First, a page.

9. 9. The Public Work Administration (PWA) & Works Progress Administration (WPA) • Building projects that put people back to work, but also improved communities • PWA: build schools, libraries, courthouses, & US Navy aircraft carriers • WPA: built highways, airports, bridges, playgrounds, hospitals, & schools • WPA employed artists & writers to produce murals, plays, & record interviews with former slaves that preserved the historical record of African Americans in SC • Job creation programs put some people back to work, alleviated their despair & economic hardship, * pumped some money back into the economy • The New Deal did not result in economic recovery
  10. 10. Social Security Act • Designed as a reform system to prevent future depressions & provide for the elderly, orphaned, the disabled, & the unemployed • Old age benefits were important for SC b/c it did offer a program like this for the elderly • Cost was shared by the workers & their employers • The basic social welfare legislation in the US • Set the precedent for future aid to people in need • Social Security was criticized b/c of this precedent • Poverty rate for the elderly declined as a result
  11. 11. Santee Cooper Electricity Project • Largest New Deal project in SC • Promoted by Senator Byrnes • Built dams along the Santee & the Cooper Rivers • Created Lake Marion & Lake Moultrie • Hydroelectric dams: – produced power for the region – Provided jobs for builders – Industries made possible by the power provided – Improved living conditions for many in SC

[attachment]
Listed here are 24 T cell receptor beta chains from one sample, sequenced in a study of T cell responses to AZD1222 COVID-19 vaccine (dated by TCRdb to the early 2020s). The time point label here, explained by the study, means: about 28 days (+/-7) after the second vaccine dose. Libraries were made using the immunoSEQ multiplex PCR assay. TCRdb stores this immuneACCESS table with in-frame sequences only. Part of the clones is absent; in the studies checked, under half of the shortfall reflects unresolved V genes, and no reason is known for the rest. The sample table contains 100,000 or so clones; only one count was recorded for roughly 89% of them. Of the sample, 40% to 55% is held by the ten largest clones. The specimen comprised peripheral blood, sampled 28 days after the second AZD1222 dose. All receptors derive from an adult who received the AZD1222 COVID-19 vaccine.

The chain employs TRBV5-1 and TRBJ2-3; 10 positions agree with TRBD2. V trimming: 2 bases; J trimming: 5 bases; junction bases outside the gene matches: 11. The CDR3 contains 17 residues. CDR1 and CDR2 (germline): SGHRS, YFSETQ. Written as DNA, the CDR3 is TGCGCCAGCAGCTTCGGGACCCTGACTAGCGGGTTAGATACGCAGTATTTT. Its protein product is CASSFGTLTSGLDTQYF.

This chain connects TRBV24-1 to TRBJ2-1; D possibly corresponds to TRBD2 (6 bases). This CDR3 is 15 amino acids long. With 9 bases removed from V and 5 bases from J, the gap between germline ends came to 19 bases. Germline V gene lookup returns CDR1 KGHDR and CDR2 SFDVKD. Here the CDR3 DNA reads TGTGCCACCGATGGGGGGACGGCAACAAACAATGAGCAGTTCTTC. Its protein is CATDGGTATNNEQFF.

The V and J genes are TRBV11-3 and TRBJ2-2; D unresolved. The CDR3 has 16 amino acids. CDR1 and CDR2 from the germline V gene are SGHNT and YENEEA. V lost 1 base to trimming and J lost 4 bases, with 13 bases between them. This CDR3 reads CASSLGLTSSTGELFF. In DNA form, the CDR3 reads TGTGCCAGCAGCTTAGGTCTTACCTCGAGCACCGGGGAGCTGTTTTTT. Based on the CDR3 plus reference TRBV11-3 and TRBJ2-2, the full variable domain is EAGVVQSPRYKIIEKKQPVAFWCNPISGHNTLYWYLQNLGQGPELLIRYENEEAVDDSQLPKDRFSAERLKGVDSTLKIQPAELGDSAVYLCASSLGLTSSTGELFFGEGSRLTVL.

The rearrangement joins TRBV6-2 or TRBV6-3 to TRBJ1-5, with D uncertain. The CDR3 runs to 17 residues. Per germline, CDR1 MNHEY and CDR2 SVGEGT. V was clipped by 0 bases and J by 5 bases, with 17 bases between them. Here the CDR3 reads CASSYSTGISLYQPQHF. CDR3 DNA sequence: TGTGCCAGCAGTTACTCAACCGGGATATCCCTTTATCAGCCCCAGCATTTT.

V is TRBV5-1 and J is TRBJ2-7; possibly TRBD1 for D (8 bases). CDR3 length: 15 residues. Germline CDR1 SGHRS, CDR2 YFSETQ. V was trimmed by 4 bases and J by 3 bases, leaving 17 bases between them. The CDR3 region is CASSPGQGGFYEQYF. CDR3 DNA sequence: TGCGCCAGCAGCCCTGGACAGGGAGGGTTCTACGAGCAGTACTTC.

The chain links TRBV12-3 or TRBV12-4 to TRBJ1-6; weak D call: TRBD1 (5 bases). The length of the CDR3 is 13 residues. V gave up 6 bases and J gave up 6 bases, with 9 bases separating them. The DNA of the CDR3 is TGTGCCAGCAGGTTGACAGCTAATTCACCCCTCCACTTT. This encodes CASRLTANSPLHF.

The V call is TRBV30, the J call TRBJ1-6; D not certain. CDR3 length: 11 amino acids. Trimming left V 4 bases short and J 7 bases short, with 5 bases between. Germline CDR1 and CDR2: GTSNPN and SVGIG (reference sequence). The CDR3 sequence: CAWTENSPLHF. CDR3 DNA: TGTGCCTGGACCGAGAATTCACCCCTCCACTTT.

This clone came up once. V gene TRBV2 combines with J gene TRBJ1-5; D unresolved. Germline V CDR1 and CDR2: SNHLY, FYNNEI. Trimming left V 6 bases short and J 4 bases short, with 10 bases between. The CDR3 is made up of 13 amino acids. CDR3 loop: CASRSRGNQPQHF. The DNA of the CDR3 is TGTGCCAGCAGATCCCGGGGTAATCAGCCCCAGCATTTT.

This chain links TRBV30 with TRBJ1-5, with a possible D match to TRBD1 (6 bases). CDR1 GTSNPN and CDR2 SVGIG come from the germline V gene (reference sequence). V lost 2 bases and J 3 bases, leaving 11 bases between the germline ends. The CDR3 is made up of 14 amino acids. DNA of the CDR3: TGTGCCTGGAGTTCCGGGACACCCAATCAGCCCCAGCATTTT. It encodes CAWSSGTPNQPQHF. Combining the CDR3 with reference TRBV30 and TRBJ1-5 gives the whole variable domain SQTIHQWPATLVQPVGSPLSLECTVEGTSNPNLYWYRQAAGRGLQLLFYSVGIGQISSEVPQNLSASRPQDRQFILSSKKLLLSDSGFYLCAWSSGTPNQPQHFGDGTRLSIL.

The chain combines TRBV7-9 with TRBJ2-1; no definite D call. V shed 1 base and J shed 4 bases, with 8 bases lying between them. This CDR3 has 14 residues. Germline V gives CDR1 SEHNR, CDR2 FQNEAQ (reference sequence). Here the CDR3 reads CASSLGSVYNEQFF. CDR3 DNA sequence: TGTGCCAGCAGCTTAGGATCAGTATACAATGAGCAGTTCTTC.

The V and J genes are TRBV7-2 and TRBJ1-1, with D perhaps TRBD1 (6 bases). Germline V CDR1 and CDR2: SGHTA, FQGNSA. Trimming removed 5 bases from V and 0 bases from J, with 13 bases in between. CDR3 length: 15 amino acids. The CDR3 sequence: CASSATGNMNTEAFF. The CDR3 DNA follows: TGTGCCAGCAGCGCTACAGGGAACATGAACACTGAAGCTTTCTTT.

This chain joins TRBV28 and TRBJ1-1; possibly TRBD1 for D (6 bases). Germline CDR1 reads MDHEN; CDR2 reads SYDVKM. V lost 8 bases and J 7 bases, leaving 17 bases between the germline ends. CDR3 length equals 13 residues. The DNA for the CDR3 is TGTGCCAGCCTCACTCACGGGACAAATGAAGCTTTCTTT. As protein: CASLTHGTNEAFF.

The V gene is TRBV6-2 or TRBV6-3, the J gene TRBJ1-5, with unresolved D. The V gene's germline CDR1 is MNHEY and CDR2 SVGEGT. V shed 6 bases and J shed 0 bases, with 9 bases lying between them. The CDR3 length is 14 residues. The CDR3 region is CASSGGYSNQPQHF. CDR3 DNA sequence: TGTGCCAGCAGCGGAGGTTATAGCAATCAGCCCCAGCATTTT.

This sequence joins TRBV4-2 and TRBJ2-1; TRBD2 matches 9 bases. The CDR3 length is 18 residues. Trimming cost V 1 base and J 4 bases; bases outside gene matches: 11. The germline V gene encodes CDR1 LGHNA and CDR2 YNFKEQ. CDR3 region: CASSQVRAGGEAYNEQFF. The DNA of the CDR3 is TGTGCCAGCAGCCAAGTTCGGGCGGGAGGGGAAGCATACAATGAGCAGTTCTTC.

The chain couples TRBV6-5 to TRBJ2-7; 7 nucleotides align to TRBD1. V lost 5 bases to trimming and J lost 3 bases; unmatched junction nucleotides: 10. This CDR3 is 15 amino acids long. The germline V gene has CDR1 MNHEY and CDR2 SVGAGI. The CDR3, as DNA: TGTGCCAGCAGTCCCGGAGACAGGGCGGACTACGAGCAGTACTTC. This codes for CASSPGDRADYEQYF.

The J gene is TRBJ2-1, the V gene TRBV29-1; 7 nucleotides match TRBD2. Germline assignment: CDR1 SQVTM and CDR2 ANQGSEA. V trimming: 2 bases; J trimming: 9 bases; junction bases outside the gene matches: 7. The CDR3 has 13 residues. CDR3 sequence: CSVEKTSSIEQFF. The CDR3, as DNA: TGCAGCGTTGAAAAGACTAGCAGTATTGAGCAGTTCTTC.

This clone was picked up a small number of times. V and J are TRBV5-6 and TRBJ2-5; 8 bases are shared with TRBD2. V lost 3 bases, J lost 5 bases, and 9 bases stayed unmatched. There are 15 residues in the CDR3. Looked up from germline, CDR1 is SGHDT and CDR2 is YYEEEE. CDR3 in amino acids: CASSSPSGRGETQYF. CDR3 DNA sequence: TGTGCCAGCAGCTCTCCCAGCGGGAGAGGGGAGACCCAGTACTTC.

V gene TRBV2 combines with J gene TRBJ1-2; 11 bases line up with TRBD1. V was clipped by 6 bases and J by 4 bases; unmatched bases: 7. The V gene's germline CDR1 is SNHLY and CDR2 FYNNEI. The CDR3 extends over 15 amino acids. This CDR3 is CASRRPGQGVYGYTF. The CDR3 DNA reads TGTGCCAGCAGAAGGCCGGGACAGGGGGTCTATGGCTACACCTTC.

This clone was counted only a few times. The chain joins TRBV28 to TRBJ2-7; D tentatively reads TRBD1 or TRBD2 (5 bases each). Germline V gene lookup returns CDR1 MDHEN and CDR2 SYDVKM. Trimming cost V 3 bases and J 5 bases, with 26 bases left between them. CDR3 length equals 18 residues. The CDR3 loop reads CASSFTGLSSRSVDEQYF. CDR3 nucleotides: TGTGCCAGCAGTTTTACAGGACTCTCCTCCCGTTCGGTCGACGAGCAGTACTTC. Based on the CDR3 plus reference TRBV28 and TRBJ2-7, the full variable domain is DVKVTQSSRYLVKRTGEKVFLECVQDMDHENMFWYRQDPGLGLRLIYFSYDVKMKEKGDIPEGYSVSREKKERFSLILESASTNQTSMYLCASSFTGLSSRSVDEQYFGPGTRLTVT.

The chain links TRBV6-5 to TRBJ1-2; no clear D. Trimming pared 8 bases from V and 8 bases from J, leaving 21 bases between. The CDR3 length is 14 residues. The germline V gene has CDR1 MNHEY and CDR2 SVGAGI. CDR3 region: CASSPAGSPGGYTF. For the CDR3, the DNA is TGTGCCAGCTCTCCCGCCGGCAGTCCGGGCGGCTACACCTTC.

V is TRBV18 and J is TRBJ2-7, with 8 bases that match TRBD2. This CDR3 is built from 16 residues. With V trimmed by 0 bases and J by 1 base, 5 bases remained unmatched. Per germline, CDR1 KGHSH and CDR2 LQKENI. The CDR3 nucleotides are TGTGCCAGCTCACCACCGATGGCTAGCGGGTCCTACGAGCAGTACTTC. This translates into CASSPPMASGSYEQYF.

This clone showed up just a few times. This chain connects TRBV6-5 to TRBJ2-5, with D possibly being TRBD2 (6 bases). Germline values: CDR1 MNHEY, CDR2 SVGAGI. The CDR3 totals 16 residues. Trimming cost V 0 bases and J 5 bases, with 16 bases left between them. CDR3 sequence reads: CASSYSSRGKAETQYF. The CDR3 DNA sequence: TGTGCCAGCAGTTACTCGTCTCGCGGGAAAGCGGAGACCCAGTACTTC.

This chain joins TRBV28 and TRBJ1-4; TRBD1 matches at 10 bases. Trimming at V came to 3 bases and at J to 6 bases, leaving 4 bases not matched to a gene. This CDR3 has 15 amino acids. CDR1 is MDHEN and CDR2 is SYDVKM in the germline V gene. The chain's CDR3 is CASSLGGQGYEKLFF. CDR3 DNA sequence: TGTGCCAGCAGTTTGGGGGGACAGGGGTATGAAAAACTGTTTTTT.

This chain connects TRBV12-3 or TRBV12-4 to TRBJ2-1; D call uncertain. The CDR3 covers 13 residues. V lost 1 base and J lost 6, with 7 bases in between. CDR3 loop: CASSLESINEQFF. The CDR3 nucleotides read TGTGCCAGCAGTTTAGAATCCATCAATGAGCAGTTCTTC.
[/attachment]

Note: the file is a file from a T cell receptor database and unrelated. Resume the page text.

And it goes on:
12. 12. Lake Marion Dam Ferguson cypress swamp Graves documented before they were flooded over to make the lake
  13. 13. The Rural Electrification Act • Brought power to farms & rural regions of SC • Creative power cooperatives • By 1940. 25% of farms had electricity • Farmers who still had their land were able to install milking machines & water pumps that made farming more profitable
  14. 14. National Recovery Act • Designed to address problems of overproduction & declining prices for farmers & industry • Set up codes for industries to regulate prices for consumers & standard work hours and wages for workers – did not guarantee a 40 hr work week • Did not effect the “speed up” or “stretch out” methods of mills • SC Mill workers unhappy with wages & working conditions joined a labor union & called a general strike in 1934
  15. 15. Mill Strike • Affected mills along the eastern seaboard • Violence broke out between union members & strike breakers (scabs) • In SC, deputies fired on a crowd in Honea Path (Chiquola Mill) killing 7 workers & injuring others • Roosevelt urged worker to end the strike & allow arbitration for a settlement • Strikers agreed- SC mill owners did not; keeping their mills closed even when workers were ready to return • Strike led to the collapse of the union in SC • In SC, the general textile strike intensified anti- union sentiment which continues today
  16. 16. Chiquola Mill- Honea Path, SC: After the shooting
  17. 17. •The New Deal did not end the Great Depression. •The Great Depression ended when the US became involved in helping the Allies fight Hitler’s Germany in World War II